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A bicycle built for … you!

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Caren B. Les, [email protected]

If yours won’t be a stylish marriage, and you can’t afford a carriage, you could possibly commission a bicycle built for two – just for you – thanks to a new laser-sintering-based manufacturing process.

A prototype bicycle dubbed “Airbike” was created using additive layer manufacturing, a 3-D printing process that begins with a design on a computer. A press of the button transforms the design into a physical object through laser sintering, or melting, of the selected structural material into successive 2-D layers. Images courtesy of EADS.

In Bristol, UK, the European aerospace and defense group EADS has unveiled a demonstrator model that was “grown” from nylon powder in a process that allows complete sections of the bicycle – such as the wheels, bearings and axle – to be built in one piece and to precise user specifications.

The additive layer manufacturing (ALM) process, similar in concept to 3-D printing, enables a computer design to be transformed into a physical object at the press of a button. A laser melts successive thin layers of nylon until a solid, fully formed bicycle emerges. The computer, connected to a machine containing the powdered structural material, splits the 3-D design of a component into many 2-D layers, and the laser melts the powder into the layers to form the object.

An engineer prepares the control system for laser sintering nylon powder material, part of a process that can “grow” a physical object from a computer design.

“The beauty is that complex designs do not cost any extra to produce,” said Andy Hawkins, the lead engineer. “The laser can draw any shape you like, and many unique design features have been incorporated into the Airbike, such as the auxetic structure to provide saddle cushioning or the integrated bearings encased within the hubs.” Auxetic structures, which when stretched become thicker perpendicular to the applied force, offer high energy absorption and fracture resistance.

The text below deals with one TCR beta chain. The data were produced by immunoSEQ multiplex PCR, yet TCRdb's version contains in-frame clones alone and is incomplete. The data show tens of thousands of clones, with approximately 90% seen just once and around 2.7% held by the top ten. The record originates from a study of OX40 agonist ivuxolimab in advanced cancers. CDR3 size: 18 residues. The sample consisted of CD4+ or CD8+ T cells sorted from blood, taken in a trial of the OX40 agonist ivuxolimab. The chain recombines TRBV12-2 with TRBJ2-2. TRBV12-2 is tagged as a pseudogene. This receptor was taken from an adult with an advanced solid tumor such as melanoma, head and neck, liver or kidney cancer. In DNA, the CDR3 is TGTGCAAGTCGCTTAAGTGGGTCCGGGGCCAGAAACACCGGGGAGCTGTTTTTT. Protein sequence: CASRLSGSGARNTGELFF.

The ALM technology can manipulate metals, nylon and carbon-reinforced plastics at the molecular level, which means it can be used in high-stress, safety-critical aviation applications. Compared with traditional machined parts, those produced by ALM are up to 65 percent lighter but just as strong, according to EADS.

Manufactured using a laser-based process, this bicycle is constructed entirely of nylon, except for the tires and drive train.

The demonstrator model features a strong, lightweight integrated truss structure, a spoke design that mimics the A400M eight-bladed scimitar propeller, a Kevlar belt for a clean drive system, and embossed text for personalization.

But your own Airbike could be made to your specs – so as you plan your dream wedding, how would you like your bike?

Photonics Spectra
Jun 2011
laser sintering
Commonly known as 3D printing, this process can create three-dimensional parts by fusing small particles of powder. A CO2 laser is used to fuse the particles into a solid material. The laser can selectively fuse the powders by scanning X and Y cross sections of the powder bed. The system builds the object one layer at a time through the use of supplied 3D CAD data.
2-D layering3-D printingA400M propelleradditive layer manufacturingAirbikeAirbusALMAndy Hawkinsauxetic materialsCADCaren B. Lescomputer-aided designdefenseEADSEuropeindustriallaser sinteringLighter Sidemanufacturing processesnylon powderlasers

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